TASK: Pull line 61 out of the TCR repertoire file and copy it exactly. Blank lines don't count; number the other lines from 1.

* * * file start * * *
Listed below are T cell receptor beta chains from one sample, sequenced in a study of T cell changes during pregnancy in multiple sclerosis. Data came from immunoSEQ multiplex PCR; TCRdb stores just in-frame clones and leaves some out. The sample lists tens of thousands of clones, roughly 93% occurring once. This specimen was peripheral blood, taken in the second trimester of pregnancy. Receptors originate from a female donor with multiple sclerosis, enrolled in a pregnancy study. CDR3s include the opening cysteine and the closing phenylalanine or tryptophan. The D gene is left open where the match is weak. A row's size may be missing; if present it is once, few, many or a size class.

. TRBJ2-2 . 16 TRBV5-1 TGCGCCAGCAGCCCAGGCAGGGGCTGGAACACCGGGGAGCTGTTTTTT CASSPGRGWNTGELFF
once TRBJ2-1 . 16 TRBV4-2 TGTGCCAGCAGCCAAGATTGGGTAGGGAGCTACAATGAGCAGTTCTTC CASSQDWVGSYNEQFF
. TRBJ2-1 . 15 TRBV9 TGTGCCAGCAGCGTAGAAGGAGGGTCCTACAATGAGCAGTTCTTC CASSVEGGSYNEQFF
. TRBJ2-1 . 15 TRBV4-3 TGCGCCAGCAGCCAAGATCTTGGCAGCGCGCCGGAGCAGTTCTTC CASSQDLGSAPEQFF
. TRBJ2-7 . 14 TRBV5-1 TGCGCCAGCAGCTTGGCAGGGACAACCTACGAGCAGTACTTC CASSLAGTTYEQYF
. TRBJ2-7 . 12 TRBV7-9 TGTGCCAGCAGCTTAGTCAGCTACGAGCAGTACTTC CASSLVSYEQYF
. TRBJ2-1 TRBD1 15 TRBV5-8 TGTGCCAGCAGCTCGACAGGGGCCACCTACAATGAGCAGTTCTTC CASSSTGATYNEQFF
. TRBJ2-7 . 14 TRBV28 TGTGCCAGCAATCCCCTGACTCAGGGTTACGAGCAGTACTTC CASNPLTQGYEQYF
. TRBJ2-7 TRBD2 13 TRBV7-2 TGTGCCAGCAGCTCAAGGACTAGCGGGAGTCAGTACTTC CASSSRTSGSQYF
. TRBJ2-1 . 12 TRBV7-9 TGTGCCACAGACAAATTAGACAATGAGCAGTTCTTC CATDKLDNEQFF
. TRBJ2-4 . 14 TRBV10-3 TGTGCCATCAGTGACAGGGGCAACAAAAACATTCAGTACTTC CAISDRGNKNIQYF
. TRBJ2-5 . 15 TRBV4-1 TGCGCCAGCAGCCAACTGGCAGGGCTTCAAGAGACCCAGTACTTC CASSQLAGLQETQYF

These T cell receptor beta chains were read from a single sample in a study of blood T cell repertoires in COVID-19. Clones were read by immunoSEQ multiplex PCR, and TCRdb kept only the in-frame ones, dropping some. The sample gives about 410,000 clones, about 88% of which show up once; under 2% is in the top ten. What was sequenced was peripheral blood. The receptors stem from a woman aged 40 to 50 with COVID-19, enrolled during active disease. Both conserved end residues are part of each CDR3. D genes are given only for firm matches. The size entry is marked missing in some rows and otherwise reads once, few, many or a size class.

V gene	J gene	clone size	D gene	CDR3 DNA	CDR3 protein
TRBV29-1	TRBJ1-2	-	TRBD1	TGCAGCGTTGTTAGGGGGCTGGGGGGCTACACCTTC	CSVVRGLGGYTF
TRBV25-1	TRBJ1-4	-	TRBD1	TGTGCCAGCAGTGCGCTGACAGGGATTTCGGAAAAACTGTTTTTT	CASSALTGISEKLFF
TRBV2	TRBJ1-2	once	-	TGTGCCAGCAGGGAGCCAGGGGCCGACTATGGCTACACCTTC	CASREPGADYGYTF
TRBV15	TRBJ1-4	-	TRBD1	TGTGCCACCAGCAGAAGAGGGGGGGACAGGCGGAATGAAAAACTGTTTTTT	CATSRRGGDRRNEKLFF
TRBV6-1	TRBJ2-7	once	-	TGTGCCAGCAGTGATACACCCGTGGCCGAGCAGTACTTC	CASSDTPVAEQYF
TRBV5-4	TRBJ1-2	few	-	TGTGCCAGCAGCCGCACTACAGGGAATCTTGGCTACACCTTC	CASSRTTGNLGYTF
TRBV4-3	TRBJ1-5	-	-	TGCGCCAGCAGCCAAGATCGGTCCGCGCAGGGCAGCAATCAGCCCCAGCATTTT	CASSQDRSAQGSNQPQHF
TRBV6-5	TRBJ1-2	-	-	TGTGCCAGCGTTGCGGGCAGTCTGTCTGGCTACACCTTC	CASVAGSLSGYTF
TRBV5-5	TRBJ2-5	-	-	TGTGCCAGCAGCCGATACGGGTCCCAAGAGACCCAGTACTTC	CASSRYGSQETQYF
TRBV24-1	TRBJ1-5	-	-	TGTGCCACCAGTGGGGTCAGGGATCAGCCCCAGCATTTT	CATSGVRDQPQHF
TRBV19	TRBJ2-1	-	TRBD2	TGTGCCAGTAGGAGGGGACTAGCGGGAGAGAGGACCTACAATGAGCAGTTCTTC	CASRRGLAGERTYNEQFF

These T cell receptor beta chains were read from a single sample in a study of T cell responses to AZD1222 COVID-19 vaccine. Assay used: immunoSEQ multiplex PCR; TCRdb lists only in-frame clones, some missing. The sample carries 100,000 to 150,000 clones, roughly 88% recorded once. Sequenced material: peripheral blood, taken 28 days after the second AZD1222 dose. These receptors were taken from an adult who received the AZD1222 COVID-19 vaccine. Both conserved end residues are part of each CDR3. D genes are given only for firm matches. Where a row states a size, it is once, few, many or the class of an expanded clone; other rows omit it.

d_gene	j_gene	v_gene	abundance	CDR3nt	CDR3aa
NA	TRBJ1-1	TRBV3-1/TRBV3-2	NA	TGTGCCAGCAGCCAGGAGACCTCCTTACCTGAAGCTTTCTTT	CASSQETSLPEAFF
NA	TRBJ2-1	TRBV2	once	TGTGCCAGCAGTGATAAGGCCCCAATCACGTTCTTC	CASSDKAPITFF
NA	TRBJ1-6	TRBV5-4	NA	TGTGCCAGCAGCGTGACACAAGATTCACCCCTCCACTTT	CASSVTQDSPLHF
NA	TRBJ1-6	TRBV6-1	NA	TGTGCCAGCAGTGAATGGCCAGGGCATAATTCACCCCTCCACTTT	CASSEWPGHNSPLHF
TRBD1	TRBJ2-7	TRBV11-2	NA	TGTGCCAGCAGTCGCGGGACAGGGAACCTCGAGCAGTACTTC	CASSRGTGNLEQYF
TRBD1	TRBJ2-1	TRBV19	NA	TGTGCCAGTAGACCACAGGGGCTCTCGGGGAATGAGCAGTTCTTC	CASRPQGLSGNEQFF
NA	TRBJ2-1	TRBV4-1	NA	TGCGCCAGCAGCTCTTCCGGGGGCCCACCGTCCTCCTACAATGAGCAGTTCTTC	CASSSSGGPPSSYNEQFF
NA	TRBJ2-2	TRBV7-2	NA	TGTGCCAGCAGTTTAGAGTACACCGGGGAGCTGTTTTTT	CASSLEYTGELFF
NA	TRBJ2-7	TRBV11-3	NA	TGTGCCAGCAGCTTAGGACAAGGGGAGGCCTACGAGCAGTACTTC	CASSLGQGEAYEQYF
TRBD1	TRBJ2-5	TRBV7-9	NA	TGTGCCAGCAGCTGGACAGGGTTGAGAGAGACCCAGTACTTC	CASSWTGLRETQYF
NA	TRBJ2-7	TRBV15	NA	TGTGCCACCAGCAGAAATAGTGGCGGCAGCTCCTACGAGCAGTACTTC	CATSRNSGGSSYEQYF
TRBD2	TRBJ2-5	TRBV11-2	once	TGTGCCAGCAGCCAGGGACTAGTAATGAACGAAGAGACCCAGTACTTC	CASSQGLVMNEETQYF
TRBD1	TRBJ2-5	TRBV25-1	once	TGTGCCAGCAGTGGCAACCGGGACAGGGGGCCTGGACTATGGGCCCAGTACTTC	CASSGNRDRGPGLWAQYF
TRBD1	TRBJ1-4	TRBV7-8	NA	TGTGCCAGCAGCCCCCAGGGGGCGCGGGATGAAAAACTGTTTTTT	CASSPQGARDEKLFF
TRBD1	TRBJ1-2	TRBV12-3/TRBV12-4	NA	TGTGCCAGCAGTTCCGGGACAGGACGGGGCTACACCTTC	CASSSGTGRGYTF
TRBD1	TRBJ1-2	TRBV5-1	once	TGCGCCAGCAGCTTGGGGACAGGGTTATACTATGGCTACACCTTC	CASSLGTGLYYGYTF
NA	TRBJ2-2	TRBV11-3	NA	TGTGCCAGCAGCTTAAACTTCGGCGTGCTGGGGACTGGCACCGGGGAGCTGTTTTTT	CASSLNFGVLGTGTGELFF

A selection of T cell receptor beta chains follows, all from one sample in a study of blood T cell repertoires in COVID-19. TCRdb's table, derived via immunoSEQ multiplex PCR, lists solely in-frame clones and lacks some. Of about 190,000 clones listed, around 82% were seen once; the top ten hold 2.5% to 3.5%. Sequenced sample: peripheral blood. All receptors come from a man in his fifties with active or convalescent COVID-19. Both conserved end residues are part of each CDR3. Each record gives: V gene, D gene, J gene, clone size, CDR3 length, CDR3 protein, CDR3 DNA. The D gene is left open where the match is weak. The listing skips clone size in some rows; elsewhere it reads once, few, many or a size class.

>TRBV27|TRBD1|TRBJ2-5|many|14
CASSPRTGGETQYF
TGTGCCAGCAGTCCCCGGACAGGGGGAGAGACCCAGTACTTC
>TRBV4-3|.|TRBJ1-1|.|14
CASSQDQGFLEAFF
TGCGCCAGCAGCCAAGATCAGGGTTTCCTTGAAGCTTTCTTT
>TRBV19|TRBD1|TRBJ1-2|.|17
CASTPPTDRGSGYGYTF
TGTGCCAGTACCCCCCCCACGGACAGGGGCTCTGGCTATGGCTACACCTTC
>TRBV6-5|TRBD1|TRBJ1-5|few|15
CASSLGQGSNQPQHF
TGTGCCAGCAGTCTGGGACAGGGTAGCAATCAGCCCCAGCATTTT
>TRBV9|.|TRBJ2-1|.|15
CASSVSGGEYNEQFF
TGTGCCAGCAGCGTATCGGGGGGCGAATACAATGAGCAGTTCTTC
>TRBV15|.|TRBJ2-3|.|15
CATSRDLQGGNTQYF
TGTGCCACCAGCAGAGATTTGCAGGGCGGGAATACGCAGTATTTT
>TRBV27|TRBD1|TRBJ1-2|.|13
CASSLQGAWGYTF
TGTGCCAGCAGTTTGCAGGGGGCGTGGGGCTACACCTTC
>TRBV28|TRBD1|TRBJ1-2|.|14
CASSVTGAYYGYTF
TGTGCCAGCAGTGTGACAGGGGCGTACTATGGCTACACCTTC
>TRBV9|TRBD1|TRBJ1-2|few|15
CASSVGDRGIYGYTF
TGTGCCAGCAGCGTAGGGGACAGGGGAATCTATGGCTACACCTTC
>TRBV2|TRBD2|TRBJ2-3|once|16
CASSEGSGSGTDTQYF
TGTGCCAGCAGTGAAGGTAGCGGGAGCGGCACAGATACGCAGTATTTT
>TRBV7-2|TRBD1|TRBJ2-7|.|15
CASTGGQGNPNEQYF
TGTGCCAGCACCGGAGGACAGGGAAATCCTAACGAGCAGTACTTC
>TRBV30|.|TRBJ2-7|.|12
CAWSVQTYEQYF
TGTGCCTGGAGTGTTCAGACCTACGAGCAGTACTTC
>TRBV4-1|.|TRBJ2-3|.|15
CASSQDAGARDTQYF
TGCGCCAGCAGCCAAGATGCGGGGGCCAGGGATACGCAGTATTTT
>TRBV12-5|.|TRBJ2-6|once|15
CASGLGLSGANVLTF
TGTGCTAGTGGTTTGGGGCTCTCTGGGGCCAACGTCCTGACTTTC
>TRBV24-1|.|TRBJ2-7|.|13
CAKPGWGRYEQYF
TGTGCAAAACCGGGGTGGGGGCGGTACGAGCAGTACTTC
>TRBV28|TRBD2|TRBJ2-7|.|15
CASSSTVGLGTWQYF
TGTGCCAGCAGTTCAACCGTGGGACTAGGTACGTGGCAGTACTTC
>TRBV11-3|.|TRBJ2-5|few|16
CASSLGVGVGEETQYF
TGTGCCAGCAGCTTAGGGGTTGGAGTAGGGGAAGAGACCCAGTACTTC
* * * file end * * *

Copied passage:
TGTGCCAGCAGCGTATCGGGGGGCGAATACAATGAGCAGTTCTTC